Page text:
Pre and Post Operative Instructions

I have prepared preoperative and postoperative instruction sheets which I provide to all patients, giving them the choice of reading the sheets if they want more information or sharing them to their support people to read. Below is the information I provide to my patients. Please note that although these are DIEP pre/post op instructions, they apply to all of the reconstrutive procedures.

Pre Operative DIEP Flap Instructions

First, understand that everyone is a bit nervous and this is normal. The purpose of this sheet is to familiarize you with what will happen in the period just before the surgery and during the hospital stay.

If you smoke, you should have stopped already. If you are still smoking, stop immediately. Smoking and nicotine gum increase your risk of problems, and both take time to be removed from your body.

Often I will mark, in my office, the incisions for the flap and the mastectomy on the skin the day before the surgery. If this is the case, then you must shower before coming to the office. You cannot shower after the marks are made.

Have a light meal the night before surgery, as most patients do not move their bowels for several days after surgery.

Bring pajamas, a bathrobe and slippers to the hospital. For the first few days after the surgery, it is easier to wear the hospital gown then your PJ's.

If you will be having breast cancer reconstruction at the same time as the mastectomy, then I encourage your loved ones to go home after they have spoken to the surgeon who has performed the mastectomy. (Please leave a phone number where they can be reached.) The reconstructive part of the diep flap surgery takes a long time and "bulletins" will not be issued as to how thing are going. When I am finished, I will call the loved ones and tell them how things went. If they would like to visit, it will be at least one hour from the time of the phone call before they will be allowed into the recovery room.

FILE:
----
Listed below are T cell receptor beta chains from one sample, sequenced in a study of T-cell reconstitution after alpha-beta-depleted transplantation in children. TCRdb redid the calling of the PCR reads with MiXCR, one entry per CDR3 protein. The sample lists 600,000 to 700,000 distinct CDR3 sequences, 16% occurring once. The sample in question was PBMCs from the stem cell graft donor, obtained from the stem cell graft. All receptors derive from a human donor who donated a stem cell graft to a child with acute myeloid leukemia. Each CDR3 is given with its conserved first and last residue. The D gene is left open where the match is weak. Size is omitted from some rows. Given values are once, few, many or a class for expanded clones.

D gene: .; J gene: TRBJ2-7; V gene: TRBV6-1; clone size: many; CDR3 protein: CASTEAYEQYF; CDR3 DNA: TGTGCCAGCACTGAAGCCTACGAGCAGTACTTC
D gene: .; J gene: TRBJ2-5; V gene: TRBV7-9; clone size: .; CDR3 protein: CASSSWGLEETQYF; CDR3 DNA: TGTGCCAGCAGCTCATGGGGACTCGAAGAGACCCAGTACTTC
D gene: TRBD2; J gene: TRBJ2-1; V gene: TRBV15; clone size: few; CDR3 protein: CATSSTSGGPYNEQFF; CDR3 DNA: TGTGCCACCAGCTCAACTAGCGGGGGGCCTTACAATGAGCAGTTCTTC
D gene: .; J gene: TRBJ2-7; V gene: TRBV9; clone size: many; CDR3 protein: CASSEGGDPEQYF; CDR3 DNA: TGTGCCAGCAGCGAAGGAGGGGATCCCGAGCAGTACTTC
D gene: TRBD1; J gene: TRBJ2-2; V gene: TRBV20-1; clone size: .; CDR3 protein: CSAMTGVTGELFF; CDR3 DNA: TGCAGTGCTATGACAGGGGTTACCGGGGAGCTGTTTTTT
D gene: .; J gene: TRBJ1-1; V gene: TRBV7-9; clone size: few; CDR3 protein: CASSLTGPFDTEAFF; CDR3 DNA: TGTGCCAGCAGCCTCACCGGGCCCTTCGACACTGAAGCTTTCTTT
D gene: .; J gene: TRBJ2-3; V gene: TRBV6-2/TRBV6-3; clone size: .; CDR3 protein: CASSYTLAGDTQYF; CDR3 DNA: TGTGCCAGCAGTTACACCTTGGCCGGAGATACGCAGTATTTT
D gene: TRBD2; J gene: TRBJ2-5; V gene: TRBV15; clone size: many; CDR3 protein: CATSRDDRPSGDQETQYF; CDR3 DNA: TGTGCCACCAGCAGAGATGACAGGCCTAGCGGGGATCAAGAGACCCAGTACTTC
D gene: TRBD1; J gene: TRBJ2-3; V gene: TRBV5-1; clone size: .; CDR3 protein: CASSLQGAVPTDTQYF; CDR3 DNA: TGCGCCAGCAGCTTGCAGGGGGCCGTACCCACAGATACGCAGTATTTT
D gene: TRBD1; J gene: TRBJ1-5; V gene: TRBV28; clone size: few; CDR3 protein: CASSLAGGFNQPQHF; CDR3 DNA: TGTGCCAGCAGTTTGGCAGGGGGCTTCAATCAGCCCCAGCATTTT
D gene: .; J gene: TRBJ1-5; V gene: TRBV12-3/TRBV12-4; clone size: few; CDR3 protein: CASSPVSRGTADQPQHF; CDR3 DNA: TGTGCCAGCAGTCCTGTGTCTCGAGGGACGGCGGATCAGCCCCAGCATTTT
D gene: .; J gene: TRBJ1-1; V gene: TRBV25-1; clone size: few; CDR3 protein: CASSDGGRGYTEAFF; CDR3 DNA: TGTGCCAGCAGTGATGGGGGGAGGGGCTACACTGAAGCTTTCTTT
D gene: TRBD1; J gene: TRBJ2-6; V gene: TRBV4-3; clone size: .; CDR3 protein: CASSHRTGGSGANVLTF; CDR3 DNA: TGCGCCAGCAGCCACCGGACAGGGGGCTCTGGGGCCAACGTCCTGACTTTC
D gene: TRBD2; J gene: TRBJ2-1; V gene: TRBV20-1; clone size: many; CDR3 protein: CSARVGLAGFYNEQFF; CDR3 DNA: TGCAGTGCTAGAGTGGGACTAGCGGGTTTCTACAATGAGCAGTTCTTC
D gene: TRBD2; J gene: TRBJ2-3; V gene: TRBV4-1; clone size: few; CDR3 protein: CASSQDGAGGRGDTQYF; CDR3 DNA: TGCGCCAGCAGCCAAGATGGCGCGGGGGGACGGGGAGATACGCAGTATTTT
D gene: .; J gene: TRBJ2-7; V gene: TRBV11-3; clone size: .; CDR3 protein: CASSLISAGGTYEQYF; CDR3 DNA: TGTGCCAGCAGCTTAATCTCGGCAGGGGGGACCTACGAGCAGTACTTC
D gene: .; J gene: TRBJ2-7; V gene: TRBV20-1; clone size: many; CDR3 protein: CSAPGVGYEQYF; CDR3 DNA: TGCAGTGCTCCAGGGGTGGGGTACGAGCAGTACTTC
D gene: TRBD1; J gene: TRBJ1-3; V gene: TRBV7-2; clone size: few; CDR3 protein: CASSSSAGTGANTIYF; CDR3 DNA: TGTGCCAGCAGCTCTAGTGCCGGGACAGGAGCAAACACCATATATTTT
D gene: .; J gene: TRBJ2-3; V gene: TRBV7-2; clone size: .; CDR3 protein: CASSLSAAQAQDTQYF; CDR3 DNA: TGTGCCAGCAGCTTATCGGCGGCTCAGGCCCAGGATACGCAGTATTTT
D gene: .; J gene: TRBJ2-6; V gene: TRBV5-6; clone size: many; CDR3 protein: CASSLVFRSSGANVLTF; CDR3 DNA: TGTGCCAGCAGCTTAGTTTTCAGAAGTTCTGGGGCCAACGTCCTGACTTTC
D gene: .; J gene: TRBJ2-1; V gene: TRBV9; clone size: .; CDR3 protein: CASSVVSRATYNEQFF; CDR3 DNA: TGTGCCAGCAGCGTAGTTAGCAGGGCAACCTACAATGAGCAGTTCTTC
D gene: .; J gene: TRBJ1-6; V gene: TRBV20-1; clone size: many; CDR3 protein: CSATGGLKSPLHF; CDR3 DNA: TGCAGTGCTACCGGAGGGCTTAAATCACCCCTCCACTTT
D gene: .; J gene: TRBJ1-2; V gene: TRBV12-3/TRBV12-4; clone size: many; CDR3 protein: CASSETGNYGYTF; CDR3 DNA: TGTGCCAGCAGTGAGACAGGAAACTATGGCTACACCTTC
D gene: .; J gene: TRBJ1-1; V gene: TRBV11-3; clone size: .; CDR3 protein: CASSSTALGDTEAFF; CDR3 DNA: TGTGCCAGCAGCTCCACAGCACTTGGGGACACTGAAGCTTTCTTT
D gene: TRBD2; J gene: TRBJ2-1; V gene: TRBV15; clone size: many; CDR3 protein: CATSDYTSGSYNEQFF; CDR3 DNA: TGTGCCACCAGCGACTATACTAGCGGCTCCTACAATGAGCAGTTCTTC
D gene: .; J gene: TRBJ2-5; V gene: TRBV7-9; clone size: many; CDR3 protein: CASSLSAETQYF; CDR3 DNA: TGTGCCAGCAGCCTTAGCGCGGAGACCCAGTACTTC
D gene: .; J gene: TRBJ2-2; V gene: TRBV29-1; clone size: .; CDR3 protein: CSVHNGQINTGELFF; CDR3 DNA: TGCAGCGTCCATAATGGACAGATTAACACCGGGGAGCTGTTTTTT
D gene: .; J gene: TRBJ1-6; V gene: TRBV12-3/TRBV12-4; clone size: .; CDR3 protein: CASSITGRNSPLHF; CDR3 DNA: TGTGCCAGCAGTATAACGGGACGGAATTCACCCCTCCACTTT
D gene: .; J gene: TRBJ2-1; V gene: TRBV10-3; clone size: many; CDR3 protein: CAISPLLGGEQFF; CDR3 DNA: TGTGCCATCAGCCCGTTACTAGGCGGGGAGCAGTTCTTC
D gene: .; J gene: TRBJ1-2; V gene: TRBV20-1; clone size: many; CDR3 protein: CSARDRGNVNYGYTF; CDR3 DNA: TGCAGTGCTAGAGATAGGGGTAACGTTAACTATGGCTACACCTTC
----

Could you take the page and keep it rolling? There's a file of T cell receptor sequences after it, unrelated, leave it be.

The decision to transfuse blood is based on your starting blood count, the amount of bleeding during surgery, and your overall health. The order of any transfusion is: first, your own blood (if you donated blood), next, donor designated blood (from people you asked to give blood), and last, blood from the blood bank.

You will spend the first night in the recovery room. This is a good place to monitor you overnight. The next morning, if all looks OK, then you will be transferred to the floor. You will have an intravenous line (IV). The pain pump is connected to this line. Push the button as needed. The machine is calculated so that you cannot overdose on the pain medication. A Foley catheter will be placed into your bladder while you are under anesthesia. This will eliminated the need to get on a bed pan. When you are ready to walk to the bathroom, it will be removed. Special stockings connected to a pneumatic pump will be placed so that you don't get a blood clot in your legs. These can be removed when you begin to walk. The hospital bed will be flexed. This will take the tension off the abdominal incision. You, and only you, can change the position of the bed. It is unlikely that you will put the bed in a position that makes the abdomen feel too tight. There will be multiple drains from the abdomen and chest. These are about the thickness of a pencil and go from inside your body to an outside collection device that looks like a grenade. It's not as bad as it sounds. The drains are used to remove any fluid collection. They are removed when they stop draining which is usually at one to two weeks after the surgery. You will probably go home with the drains and we will arrange a visiting nurse to help you empty them.